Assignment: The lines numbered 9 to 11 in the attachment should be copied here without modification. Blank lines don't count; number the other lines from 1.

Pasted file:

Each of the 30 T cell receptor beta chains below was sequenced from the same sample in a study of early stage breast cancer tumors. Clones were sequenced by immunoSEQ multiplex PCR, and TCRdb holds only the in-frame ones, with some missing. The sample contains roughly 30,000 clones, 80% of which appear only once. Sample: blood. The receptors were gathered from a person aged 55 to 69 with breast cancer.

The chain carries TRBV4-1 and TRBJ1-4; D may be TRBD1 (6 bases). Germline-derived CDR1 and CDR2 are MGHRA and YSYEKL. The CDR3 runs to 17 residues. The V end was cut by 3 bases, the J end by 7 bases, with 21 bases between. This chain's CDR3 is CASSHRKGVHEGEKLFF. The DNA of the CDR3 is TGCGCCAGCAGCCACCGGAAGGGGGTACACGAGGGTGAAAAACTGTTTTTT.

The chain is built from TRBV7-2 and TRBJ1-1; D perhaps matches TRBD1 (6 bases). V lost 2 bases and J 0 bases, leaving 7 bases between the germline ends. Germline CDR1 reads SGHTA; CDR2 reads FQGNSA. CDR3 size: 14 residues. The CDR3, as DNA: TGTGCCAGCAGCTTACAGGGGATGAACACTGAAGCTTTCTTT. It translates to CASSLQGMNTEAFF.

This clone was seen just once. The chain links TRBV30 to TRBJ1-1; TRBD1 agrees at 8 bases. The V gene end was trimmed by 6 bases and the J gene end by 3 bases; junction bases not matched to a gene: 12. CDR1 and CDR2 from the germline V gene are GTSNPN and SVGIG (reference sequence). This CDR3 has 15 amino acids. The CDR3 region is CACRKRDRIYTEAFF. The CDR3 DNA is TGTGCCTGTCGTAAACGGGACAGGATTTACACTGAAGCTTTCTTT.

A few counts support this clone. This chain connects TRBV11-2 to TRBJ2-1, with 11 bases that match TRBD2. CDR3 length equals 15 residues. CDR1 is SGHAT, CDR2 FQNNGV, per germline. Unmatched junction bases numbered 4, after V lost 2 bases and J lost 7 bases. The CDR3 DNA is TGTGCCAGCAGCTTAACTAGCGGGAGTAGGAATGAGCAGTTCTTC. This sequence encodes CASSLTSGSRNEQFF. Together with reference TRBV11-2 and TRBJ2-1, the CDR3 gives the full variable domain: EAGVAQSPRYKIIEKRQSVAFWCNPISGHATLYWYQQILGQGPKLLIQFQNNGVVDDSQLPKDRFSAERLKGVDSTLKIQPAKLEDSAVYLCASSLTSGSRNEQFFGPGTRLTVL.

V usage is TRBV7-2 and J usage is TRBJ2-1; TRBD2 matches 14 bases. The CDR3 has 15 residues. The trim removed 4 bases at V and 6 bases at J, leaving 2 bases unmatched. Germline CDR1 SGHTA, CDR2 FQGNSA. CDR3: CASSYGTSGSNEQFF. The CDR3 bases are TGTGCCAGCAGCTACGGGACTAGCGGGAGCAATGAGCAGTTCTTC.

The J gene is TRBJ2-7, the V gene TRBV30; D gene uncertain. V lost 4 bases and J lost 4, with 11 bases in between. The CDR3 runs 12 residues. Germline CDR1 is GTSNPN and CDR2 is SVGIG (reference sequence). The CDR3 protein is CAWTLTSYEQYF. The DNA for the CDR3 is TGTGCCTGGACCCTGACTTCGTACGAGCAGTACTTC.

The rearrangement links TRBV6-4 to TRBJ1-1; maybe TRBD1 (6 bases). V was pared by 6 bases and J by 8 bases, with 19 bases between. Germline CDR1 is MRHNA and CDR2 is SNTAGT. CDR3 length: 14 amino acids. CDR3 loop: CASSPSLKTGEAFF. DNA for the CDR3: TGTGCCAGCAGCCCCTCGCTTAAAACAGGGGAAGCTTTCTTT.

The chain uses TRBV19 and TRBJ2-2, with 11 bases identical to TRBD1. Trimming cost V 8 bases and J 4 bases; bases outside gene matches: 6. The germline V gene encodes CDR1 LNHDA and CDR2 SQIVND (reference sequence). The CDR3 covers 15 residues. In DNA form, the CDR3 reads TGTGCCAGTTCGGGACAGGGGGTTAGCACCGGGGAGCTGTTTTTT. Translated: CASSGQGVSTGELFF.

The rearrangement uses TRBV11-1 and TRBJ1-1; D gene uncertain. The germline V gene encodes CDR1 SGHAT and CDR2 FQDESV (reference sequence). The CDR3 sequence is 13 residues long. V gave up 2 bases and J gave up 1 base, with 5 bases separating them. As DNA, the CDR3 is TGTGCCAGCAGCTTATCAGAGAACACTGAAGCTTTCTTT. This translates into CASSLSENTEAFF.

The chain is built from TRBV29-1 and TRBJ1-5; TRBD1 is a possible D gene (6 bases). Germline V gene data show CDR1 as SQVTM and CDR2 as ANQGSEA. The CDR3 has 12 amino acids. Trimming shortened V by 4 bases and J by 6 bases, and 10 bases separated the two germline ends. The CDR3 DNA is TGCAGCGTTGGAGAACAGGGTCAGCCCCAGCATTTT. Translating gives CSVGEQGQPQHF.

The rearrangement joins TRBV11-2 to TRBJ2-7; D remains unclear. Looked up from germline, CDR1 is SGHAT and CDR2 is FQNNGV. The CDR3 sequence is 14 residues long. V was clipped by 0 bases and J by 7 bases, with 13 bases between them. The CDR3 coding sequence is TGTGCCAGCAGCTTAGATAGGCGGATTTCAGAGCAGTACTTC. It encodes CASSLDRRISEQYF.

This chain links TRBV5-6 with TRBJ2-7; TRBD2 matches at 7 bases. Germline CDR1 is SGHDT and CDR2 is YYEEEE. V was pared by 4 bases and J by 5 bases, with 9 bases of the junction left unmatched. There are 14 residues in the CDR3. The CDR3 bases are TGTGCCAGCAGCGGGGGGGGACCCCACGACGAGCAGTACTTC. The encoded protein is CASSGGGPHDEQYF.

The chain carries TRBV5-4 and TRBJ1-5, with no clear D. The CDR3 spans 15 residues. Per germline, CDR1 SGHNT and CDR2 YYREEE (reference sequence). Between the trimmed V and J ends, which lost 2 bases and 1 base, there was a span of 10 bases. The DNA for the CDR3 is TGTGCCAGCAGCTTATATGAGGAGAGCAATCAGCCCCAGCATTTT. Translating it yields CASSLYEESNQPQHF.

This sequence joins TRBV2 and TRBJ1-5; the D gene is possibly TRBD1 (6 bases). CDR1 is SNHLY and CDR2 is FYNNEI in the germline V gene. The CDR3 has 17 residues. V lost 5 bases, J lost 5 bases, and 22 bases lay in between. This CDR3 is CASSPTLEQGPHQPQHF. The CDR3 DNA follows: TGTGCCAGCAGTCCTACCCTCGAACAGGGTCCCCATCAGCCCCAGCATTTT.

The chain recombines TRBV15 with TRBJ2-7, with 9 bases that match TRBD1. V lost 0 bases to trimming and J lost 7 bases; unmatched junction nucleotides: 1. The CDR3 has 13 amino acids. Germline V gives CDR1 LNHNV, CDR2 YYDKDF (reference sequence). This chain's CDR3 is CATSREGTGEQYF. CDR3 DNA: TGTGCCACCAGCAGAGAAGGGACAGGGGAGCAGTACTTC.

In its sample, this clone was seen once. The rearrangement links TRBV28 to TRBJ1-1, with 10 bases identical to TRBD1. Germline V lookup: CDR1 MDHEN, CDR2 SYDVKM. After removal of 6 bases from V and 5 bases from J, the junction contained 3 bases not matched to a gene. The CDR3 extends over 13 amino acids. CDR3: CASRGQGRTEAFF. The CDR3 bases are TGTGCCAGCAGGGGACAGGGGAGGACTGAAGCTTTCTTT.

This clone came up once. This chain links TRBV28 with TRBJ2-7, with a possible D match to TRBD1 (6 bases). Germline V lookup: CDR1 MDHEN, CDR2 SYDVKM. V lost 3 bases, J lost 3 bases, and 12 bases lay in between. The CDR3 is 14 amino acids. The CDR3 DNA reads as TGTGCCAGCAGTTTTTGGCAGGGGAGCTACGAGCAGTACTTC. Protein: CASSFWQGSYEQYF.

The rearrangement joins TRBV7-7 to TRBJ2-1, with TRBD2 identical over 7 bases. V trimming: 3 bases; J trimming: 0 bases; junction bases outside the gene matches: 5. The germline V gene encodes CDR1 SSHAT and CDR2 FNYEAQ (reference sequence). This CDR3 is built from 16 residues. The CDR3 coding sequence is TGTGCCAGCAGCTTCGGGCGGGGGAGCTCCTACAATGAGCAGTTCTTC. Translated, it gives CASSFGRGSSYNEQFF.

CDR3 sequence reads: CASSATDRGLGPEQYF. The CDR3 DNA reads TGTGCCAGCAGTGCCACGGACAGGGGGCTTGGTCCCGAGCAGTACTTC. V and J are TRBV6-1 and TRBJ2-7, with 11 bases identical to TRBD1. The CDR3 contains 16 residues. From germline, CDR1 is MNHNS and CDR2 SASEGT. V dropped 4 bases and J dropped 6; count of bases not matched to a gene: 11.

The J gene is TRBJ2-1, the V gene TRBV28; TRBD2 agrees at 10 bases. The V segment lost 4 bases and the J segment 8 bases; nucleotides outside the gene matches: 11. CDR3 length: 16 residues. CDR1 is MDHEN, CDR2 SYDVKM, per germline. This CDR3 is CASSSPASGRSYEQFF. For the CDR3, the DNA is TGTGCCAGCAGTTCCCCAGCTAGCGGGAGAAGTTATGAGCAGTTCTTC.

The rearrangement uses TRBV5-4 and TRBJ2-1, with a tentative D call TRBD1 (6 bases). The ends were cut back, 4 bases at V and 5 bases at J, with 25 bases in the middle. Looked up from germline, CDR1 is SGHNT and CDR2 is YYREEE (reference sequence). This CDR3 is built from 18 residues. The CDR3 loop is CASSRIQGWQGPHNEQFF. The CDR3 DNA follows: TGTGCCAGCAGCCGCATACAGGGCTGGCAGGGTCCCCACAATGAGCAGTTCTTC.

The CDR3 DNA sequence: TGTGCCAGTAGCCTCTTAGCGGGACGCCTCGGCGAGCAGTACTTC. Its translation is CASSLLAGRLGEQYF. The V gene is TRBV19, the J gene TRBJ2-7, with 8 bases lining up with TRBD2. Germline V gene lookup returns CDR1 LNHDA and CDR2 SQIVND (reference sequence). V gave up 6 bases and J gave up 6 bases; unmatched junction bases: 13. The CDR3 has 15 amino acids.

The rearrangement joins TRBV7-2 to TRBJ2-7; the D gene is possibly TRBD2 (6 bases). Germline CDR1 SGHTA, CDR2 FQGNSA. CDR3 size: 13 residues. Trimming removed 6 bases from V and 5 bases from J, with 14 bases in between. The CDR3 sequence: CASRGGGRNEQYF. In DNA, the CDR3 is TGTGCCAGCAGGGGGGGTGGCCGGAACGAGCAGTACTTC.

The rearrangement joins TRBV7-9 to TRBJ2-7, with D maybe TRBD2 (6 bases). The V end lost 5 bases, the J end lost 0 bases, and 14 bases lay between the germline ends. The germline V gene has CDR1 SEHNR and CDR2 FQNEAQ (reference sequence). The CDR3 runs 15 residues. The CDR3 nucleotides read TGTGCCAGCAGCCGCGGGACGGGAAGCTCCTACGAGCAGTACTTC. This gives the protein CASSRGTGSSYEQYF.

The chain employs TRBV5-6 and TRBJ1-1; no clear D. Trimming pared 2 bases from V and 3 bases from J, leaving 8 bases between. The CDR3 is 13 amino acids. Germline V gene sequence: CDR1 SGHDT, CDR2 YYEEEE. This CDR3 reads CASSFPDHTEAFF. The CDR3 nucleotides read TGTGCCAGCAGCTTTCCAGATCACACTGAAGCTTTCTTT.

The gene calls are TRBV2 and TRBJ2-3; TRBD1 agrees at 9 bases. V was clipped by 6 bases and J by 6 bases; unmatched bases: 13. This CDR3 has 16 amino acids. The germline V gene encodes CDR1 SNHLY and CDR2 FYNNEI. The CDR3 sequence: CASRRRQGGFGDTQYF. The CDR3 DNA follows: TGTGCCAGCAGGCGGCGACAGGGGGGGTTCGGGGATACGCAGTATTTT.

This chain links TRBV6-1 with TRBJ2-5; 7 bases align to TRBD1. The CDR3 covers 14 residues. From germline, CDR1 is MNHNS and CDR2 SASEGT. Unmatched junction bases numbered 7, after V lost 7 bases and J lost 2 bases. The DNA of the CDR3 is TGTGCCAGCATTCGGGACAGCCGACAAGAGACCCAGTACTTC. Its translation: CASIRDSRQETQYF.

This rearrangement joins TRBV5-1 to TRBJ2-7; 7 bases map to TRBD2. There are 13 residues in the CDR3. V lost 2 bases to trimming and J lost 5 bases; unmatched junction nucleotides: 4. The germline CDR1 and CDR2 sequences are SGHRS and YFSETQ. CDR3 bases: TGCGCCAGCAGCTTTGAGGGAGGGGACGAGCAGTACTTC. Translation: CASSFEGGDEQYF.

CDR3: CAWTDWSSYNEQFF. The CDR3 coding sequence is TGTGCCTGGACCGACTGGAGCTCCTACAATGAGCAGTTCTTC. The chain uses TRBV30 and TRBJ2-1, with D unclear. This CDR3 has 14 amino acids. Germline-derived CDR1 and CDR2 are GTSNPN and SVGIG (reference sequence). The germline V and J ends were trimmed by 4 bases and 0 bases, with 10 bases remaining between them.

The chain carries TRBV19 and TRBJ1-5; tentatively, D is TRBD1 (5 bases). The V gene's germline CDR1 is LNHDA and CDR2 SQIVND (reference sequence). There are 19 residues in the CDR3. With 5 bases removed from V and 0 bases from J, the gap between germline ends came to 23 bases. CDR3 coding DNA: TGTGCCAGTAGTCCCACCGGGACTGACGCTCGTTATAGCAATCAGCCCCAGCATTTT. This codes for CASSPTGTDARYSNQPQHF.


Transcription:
The chain uses TRBV19 and TRBJ2-2, with 11 bases identical to TRBD1. Trimming cost V 8 bases and J 4 bases; bases outside gene matches: 6. The germline V gene encodes CDR1 LNHDA and CDR2 SQIVND (reference sequence). The CDR3 covers 15 residues. In DNA form, the CDR3 reads TGTGCCAGTTCGGGACAGGGGGTTAGCACCGGGGAGCTGTTTTTT. Translated: CASSGQGVSTGELFF.

The rearrangement uses TRBV11-1 and TRBJ1-1; D gene uncertain. The germline V gene encodes CDR1 SGHAT and CDR2 FQDESV (reference sequence). The CDR3 sequence is 13 residues long. V gave up 2 bases and J gave up 1 base, with 5 bases separating them. As DNA, the CDR3 is TGTGCCAGCAGCTTATCAGAGAACACTGAAGCTTTCTTT. This translates into CASSLSENTEAFF.

The chain is built from TRBV29-1 and TRBJ1-5; TRBD1 is a possible D gene (6 bases). Germline V gene data show CDR1 as SQVTM and CDR2 as ANQGSEA. The CDR3 has 12 amino acids. Trimming shortened V by 4 bases and J by 6 bases, and 10 bases separated the two germline ends. The CDR3 DNA is TGCAGCGTTGGAGAACAGGGTCAGCCCCAGCATTTT. Translating gives CSVGEQGQPQHF.